Internal Trump Memo Makes Policy Defending White People, Cracks Down On Minority Preference


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The Trump administration has an internal document circulating within the Justice Department seeking to defend white people who have been supposedly discriminated against by universities who give preference to minority applicants. The New York Times received a copy of the memo and verified its authenticity.

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The memo reflects a desire by the Trump administration to conduct the project, and is looking for lawyers to hold “investigations and possible litigation related to intentional race-based discrimination in college and university admissions.”

While the language of the document doesn’t specify ‘white people’ as particularly being at risk of discrimination, it does use phrasing such as “intentional race-based discrimination,” which is, in essence, pointing out programs previously put in place to ensure more minorities gain acceptance on college programs across the country.

From the New York Times:

Supporters and critics of the project said it was clearly targeting admissions programs that can give members of generally disadvantaged groups, like black and Latino students, an edge over other applicants with comparable or higher test scores.

The project is another sign that the civil rights division is taking on a conservative tilt under President Trump and Attorney General Jeff Sessions. It follows other changes in Justice Department policy on voting rights, gay rights and police reforms.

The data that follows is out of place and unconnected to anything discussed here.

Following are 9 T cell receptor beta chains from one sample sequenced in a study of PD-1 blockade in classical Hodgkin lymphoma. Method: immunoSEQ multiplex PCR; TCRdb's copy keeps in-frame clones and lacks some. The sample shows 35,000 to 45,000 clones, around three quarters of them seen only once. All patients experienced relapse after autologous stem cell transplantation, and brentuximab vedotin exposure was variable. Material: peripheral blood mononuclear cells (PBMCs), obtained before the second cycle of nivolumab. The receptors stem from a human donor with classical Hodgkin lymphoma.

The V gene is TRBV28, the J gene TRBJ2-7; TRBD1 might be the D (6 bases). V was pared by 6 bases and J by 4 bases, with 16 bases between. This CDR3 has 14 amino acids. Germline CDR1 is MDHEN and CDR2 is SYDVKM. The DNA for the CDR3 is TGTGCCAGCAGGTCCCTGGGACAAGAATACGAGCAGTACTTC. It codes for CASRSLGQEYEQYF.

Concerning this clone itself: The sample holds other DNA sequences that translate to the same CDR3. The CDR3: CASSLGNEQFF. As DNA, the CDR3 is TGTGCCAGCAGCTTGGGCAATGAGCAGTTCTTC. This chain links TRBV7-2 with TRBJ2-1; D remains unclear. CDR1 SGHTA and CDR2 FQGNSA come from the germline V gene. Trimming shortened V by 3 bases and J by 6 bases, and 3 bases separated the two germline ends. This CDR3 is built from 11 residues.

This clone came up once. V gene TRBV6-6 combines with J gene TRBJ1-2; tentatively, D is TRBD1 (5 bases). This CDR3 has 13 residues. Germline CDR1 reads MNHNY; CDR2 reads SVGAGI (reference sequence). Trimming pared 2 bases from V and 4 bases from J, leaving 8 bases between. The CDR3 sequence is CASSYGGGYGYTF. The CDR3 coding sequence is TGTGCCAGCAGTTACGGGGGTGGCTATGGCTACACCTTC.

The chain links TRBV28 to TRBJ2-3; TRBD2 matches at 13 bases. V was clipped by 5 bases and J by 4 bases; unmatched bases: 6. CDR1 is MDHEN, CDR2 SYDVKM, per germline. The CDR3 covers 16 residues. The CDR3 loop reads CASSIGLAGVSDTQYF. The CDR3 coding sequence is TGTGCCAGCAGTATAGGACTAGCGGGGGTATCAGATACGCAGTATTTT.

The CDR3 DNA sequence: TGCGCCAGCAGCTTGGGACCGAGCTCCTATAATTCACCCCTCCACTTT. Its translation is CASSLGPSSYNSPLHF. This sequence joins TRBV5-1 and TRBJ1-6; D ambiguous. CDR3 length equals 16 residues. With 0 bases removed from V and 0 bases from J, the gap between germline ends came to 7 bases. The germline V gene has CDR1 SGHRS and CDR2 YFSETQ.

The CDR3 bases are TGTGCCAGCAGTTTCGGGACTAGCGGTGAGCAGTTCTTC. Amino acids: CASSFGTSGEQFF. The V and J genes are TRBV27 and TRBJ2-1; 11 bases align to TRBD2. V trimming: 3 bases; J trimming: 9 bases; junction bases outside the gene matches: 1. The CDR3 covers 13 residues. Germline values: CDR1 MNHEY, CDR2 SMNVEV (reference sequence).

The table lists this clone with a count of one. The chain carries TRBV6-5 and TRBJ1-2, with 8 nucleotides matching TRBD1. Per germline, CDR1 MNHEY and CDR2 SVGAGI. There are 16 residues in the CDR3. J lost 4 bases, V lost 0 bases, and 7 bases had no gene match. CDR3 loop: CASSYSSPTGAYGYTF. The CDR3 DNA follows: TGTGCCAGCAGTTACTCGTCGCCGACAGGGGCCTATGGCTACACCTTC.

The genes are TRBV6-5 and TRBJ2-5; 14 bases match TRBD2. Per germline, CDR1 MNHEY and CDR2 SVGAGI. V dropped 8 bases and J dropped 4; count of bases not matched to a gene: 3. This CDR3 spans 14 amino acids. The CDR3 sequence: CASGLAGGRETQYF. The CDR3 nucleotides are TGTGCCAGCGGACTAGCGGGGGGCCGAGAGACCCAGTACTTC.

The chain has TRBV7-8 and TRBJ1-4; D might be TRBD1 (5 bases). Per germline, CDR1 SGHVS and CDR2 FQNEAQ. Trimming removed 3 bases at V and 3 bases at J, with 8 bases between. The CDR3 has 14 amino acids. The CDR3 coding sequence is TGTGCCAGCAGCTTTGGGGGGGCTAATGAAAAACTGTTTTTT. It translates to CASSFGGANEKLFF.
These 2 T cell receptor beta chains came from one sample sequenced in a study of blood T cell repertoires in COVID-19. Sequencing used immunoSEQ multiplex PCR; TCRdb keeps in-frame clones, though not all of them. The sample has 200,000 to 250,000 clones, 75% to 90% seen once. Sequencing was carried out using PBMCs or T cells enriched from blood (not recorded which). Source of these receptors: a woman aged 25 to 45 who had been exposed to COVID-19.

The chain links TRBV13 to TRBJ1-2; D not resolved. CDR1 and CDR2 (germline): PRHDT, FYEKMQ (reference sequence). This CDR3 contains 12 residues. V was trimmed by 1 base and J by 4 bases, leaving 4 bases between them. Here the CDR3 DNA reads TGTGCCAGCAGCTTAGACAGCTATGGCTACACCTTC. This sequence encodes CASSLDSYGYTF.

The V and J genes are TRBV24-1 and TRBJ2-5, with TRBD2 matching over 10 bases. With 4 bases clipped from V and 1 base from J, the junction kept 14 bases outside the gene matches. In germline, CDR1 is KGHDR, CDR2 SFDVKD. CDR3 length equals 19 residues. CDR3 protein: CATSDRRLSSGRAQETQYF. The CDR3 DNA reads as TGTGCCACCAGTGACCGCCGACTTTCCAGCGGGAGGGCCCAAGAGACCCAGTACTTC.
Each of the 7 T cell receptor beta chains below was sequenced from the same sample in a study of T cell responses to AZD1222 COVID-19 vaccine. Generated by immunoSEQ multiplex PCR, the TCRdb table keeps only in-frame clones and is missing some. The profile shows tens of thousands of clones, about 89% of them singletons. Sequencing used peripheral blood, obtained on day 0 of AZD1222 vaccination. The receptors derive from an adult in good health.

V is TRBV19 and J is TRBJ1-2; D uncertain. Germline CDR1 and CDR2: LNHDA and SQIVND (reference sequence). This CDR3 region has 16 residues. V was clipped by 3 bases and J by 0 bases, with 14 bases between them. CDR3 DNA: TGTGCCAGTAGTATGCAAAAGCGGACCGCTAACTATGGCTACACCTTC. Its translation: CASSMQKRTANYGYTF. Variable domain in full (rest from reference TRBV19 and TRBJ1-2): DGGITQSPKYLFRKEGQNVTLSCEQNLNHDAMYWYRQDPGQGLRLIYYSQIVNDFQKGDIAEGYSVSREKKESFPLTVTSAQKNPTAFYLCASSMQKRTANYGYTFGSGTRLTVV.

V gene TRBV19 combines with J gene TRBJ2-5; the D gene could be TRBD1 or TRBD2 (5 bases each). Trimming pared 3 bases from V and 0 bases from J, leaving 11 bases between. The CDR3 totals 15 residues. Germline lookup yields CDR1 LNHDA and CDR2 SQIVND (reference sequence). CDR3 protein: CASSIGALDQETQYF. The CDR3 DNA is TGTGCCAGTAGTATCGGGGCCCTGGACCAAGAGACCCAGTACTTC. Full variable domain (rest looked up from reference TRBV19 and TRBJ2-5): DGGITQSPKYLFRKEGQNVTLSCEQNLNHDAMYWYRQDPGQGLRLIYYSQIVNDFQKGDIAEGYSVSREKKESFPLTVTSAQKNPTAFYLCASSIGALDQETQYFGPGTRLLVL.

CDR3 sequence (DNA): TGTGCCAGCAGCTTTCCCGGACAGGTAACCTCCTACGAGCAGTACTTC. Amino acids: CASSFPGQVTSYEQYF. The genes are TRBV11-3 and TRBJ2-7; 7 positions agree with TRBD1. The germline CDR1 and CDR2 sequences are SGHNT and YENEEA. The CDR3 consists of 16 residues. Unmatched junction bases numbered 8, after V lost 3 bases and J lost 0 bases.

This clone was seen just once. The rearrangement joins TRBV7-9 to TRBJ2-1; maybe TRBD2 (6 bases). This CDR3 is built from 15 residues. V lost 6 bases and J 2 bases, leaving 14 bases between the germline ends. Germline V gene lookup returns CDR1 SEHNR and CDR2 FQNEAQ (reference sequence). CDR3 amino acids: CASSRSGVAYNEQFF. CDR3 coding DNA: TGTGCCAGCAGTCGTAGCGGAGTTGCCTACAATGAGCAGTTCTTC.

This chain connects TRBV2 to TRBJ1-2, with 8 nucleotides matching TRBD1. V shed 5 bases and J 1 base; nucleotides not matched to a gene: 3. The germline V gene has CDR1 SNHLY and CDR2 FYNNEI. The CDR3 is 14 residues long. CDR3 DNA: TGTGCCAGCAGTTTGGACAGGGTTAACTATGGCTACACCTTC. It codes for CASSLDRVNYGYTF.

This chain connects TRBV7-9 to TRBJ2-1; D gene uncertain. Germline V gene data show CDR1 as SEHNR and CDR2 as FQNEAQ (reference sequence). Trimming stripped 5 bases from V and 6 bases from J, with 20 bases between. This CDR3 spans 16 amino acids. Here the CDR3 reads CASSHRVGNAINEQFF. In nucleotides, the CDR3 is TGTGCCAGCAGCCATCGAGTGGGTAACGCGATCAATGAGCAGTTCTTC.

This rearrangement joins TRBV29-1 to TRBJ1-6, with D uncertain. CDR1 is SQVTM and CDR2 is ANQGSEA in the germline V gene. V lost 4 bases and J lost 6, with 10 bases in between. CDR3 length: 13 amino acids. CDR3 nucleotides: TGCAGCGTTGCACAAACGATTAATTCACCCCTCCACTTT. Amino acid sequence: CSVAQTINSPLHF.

Last June, the U.S. Supreme Court held that it was constitutional for colleges to consider race in college admissions, saying that diversity was an important value in society as long as it was considered as just one factor as part of a “holistic” evaluation. That ruling ended an eight-year legal challenge from conservatives who fought hard to get rid of affirmative action.

Kristen Clarke, the president of the liberal Lawyers’ Committee for Civil Rights Under Law, thinks that the Trump administration is running afoul of this decision and would only be creating “chaos” for universities by seeking to upend things.

“This is deeply disturbing,” she said. “It would be a dog whistle that could invite a lot of chaos and unnecessarily create hysteria among colleges and universities who may fear that the government may come down on them for their efforts to maintain diversity on their campuses.”

Trump, in part, won his bid for the presidency by talking down about immigrants and people of color. There are numerous examples of him making racist comments on multiple occasions. In the past, before he was even president, the Justice Department sued his company twice for not renting to black people. And, when white supremacists such as former KKK leader David Duke campaigned for him, he refused to denounce them.

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